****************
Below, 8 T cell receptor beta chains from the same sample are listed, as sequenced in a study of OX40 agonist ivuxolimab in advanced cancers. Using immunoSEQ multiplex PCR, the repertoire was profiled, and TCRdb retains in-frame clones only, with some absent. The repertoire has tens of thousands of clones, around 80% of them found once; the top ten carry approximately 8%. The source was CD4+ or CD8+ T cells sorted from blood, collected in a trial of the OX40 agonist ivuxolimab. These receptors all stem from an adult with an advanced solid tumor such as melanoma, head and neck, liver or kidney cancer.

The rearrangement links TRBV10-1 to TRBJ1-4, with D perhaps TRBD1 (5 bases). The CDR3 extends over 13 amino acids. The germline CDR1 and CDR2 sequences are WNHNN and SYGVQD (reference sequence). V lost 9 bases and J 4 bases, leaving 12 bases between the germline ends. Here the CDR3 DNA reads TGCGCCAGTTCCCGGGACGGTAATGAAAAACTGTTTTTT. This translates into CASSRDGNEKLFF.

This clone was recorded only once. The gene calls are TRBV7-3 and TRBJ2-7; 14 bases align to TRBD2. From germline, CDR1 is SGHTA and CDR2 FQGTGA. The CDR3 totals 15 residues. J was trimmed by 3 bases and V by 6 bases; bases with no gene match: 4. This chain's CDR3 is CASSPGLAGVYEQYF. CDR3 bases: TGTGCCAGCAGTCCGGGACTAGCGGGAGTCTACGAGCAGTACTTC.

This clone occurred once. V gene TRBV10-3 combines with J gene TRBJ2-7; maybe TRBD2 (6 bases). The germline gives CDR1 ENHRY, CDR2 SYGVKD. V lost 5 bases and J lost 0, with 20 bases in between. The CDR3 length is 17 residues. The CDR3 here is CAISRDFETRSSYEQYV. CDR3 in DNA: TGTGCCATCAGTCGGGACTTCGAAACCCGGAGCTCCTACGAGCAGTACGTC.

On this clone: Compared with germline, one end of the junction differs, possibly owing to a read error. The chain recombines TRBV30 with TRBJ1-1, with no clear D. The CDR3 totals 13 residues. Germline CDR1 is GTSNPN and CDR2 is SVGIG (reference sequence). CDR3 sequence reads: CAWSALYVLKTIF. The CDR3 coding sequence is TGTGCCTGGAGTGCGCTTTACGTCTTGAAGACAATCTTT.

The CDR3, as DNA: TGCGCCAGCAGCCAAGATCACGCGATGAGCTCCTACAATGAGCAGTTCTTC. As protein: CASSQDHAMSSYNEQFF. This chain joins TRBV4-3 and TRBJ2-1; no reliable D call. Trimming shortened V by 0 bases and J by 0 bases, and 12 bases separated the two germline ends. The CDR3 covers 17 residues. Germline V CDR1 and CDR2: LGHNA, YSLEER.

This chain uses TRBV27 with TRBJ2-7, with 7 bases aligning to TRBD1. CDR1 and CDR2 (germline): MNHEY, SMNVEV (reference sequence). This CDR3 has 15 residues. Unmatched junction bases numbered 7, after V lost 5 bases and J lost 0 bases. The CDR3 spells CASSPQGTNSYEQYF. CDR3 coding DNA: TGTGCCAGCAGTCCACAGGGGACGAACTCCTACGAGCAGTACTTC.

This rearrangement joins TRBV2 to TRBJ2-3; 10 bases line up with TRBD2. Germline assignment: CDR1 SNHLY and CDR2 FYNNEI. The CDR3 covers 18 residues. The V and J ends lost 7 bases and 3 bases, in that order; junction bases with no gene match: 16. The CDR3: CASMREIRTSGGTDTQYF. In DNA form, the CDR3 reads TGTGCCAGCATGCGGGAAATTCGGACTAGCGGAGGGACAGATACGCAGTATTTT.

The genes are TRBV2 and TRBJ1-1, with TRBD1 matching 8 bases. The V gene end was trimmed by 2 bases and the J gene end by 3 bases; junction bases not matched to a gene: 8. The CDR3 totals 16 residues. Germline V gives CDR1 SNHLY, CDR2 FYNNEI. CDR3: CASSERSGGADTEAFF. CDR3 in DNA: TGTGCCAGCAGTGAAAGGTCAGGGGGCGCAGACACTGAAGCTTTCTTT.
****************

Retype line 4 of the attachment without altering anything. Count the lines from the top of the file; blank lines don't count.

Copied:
This clone occurred once. V gene TRBV10-3 combines with J gene TRBJ2-7; maybe TRBD2 (6 bases). The germline gives CDR1 ENHRY, CDR2 SYGVKD. V lost 5 bases and J lost 0, with 20 bases in between. The CDR3 length is 17 residues. The CDR3 here is CAISRDFETRSSYEQYV. CDR3 in DNA: TGTGCCATCAGTCGGGACTTCGAAACCCGGAGCTCCTACGAGCAGTACGTC.